Brendan Allen knows that he’s a UFC caliber fighter. He has a chance to prove that to the rest of the world on Dana White’s Contender Series on July 16.
For him to do so, he needs to manifest the fighter he is in the gym when he steps under the lights and cameras inside the UFC Apex facility.
Allen has had a successful MMA career up to this point. The middleweight prospect compiled an 11-3 professional record and is the current holder of the Legacy Fighting Alliance’s middleweight belt — a title that has often worked as a stepping stone to the UFC.
Despite his impressive run, Allen won’t be satisfied until he reaches the heights he knows he can get to. Speaking with John Hyon Ko of The Body Lock, Allen said that the real him — the one who shines within the yellow and black walls of Roufusport MMA Academy — has yet to be fully unleashed in the cage.
The 23-year-old fighter sees progress in each of his recent fights, but there’s still room to grow. And while not utilizing all of one’s tools in a fight could be seen as a detriment, Allen views it as an advantage.
“You don’t really get the real me off of tape, so it’s hard to prepare for me,” Allen said. “Every fight I open up more and more and try to be a little bit more exciting every time.”
Growing from losses
“All In” is currently riding a three-fight winning streak, and though his resume reads like a fighter deserving of a crack at the big time, the three losses on his record are enough to keep Allen up at night.
“I never got to really take too much away from those losses just because that wasn’t the guy that trains [at Roufusport],” Allen said. “I don’t do those things in the gym, so I didn’t understand why I was doing them in the fight.”
The blemishes on his record all came from quality fighters. Allen suffered his first defeat in his third pro fight against Trevin Giles, a fighter who has since signed and had success with the UFC.
Allen then strung together five-straight wins to earn a shot at the vacant LFA middleweight title, where he once again faced off against a familiar face for UFC fans. Allen dropped a unanimous decision loss to Eryk Anders in his first shot at the belt.
Bouncing back with a triangle choke victory, Allen kept his spot at the top of the division. In his next fight, he received a second title shot against yet another future UFC fighter, Anthony Hernandez.
Out of all three defeats, Allen’s unanimous decision loss to Hernandez is the one that bothers him the most. He feels that “a mental lapse” caused his downfall in a bout he believed he had the physical advantage in.
“I don’t want to lose that way again because I feel I lost to myself, not to another man,” Allen said. “It’s easier for me if I lose straight up. I lose to a better man that’s a better fighter, I gave it my all, I did what I could do, I just come up short. I can accept that and I can live with that. But it’s hard for me to live with and move on and to forget that [mental mistakes are] how I lost, and it always weighs on me.”
Brendan Allen vs. Aaron Jeffery
The losses hurt, but they have motivated Allen to mature as a fighter in his young career. Against Aaron Jeffery on Contender Series, in Allen’s first fight since February, he has the opportunity to showcase what he’s learned.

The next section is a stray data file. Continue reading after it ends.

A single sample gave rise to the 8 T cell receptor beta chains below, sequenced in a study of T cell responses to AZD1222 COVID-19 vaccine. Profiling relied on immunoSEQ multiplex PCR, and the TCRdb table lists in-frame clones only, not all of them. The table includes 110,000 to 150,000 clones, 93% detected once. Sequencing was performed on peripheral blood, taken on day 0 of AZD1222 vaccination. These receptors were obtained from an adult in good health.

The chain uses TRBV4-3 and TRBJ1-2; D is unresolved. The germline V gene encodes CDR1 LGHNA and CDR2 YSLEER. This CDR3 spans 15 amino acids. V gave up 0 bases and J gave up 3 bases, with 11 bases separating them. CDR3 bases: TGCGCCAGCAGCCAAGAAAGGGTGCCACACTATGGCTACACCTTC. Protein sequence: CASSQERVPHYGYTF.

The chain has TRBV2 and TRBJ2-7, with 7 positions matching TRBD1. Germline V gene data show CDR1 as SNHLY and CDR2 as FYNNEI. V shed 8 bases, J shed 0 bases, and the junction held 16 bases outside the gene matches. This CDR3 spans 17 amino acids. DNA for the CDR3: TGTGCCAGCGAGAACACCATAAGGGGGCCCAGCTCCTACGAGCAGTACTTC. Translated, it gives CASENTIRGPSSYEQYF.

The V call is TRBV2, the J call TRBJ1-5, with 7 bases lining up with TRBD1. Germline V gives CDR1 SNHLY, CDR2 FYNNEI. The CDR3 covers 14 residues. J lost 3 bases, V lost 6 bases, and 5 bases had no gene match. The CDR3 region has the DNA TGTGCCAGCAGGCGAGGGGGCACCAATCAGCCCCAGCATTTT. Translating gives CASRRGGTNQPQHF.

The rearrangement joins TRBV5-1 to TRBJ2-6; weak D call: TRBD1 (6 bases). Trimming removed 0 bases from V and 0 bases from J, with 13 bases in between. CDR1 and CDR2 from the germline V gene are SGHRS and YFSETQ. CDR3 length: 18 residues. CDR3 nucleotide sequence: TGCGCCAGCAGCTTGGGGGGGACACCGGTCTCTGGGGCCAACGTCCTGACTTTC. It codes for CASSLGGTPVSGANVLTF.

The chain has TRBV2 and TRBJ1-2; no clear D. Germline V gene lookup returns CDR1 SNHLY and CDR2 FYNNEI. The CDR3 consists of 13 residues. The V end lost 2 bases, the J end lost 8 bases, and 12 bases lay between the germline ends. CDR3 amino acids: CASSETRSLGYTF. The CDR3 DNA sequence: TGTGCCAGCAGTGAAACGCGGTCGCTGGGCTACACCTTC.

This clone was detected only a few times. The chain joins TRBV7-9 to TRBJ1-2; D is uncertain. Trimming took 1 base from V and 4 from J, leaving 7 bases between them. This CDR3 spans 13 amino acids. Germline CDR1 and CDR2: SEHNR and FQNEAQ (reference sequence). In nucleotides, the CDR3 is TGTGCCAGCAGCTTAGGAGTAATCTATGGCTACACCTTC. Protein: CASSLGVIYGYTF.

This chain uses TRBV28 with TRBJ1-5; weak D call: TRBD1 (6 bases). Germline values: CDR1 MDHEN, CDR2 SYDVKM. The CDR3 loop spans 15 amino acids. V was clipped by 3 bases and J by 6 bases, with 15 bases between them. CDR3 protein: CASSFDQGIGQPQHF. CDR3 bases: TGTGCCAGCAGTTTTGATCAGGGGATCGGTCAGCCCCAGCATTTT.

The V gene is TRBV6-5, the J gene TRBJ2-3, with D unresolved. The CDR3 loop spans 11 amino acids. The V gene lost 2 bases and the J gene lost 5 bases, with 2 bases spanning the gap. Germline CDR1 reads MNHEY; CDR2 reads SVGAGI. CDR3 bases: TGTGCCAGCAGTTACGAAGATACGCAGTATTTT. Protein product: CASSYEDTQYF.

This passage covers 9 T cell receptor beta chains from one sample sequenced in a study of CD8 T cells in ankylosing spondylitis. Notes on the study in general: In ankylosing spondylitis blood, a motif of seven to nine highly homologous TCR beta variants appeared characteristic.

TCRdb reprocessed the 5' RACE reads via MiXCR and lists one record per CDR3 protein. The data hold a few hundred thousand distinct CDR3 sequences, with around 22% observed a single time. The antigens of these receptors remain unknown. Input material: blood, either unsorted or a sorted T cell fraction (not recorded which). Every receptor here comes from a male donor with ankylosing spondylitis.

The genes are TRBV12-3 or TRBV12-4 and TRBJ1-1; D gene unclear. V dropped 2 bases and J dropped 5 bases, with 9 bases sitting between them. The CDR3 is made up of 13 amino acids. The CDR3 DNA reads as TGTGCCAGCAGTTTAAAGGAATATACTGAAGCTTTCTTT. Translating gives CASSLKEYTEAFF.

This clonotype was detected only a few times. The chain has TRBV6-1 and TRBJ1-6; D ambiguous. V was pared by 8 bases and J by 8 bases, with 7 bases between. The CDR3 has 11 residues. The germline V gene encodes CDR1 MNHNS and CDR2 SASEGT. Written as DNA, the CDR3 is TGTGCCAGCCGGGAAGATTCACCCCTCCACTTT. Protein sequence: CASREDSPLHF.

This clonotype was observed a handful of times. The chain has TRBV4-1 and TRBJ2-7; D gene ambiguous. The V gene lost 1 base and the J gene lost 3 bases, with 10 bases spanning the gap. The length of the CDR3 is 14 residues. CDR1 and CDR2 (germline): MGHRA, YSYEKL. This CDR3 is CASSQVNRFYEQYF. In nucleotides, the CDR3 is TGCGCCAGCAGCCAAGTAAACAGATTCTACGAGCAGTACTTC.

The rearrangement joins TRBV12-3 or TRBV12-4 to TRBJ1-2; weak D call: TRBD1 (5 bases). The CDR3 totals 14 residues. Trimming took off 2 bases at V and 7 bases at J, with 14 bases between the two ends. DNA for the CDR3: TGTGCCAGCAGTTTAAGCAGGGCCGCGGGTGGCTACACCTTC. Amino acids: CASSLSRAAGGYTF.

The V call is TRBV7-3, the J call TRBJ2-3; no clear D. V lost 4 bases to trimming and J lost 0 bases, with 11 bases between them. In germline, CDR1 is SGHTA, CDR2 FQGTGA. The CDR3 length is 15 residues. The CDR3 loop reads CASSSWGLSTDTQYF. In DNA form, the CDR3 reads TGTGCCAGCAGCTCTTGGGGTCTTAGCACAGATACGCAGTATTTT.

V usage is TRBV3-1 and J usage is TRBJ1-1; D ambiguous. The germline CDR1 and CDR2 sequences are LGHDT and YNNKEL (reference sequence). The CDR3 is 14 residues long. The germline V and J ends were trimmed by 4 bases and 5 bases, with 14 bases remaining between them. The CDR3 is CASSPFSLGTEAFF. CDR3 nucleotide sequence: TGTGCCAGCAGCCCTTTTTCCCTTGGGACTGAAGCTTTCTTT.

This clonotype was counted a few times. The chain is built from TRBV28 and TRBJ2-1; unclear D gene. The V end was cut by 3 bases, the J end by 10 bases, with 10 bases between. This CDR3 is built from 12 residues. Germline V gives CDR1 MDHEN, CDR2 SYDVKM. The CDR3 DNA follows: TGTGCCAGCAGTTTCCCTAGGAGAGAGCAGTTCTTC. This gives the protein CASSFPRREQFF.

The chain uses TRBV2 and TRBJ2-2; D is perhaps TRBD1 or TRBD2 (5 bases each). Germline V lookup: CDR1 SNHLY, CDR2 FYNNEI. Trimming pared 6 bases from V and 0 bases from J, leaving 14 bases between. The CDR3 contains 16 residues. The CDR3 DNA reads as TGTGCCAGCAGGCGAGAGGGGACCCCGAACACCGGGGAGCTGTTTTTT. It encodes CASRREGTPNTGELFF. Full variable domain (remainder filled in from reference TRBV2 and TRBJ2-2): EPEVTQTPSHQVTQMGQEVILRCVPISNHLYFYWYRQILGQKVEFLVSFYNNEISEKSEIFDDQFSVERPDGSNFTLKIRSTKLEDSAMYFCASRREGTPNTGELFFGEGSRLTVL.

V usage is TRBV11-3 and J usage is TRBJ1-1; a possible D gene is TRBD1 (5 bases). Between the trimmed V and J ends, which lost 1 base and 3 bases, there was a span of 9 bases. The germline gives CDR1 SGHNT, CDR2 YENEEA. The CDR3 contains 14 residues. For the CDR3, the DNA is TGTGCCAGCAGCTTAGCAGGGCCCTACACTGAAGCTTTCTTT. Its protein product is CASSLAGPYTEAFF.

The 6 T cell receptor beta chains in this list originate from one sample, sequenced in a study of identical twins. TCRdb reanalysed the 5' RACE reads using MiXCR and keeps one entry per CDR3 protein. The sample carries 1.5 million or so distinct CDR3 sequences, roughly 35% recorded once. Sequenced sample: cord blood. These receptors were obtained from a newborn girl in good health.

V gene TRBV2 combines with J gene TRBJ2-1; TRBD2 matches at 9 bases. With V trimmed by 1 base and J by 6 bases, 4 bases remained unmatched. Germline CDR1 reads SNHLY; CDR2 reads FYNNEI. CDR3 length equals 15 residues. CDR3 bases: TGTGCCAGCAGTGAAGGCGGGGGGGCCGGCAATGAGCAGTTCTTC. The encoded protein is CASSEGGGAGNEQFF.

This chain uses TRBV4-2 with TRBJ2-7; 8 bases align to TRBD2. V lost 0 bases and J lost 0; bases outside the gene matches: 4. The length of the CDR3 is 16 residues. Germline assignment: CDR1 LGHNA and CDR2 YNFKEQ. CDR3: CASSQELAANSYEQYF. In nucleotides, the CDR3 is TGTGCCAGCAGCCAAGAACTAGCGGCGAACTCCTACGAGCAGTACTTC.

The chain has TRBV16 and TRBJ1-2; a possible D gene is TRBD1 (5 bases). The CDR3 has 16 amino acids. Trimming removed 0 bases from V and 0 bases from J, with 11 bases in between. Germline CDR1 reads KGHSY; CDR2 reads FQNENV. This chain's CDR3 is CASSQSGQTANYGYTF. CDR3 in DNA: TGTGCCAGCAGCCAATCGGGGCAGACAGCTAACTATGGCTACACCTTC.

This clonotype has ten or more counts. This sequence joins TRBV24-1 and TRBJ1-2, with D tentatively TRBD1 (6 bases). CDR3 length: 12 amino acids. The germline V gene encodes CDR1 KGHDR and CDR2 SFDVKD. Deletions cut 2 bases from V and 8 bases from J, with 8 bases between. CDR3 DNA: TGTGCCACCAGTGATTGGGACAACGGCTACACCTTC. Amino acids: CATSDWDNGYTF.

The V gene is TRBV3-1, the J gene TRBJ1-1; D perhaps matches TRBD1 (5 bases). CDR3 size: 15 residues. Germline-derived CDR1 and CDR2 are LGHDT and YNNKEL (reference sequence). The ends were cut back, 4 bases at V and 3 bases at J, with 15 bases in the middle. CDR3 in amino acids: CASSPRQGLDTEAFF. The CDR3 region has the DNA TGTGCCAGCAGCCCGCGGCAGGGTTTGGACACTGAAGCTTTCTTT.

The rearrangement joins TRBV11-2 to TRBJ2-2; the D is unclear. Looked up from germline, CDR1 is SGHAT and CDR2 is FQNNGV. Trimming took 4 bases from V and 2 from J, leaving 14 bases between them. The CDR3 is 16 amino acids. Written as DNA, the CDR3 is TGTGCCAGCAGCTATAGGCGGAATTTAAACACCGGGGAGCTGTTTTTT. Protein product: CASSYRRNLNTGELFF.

Jeffery is a 26-year-old Canadian middleweight with a 6-1 professional record. Allen feels that his opponent is “a tough kid,” but once the two are locked in the Octagon, “All In” will surprise him.
“He hasn’t fought anybody like me,” Allen said. “It’s definitely going to be weird for him.”
Allen’s pro experience heavily favors him in the fight, which leads him to believe that Jeffery’s lack of fight time could weigh on his mental fortitude.
“I’ve been there before. I know there can be some doubt playing in the back of your head,” Allen said. “He seems like he’s got a pressure on him.”
For this fight, Allen is solely focused on controlling what he can control to avoid that feeling of doubt creeping in.
“I’m relaxed. I feel very comfortable. I feel very confident in myself and my abilities and what we’ve been working on, and that’s what I’m going to stick to,” Allen said. “There’s no pressure on myself, at least that I’m putting on myself.”
Brendan Allen fights for his family
With his fight taking place on the fourth week of Contender Series, Allen has had plenty of time to mentally prepare himself for the moment he takes the stage. He watched the previous episodes and took in the views of the UFC’s new venue. Now that he’s seen it and some of the novelty has worn off, he wants to be there himself.
“I’ll fight whenever. It’s just a fight to me,” Allen said. “I feel like I should be in the UFC already, so I’m not going to be like all these guys going out there that’s like, ‘Oh it’s the Contender Series,’ you know, ‘I’ve got to do this, I’ve got to do that.’ All I have to do is win.”
One of the ways he keeps his thoughts in check is by reminding himself who he competes for. When training for a fight at Roufusport, Allen is forced to break away from his family in Louisiana. Being away from his pregnant wife, his niece, his brother and his parents makes fight preparation difficult, but it also puts things into perspective for the young middleweight.
“It does give me focus. It does make me push harder with them not being here,” Allen said. “There’s no excuse for me to not go out and do something, get extra work in.”
Contender Series highlights prospects of all backgrounds. Some fight because that’s all they know. Others do it for the thrill of competition or for the money. For Allen, it’s all about the people back at home.
“I’m just trying to provide a better life for my family with something that I enjoy.”
Shane Connelly is a journalism student at Penn State with a passion for sharing the stories of MMA fighters.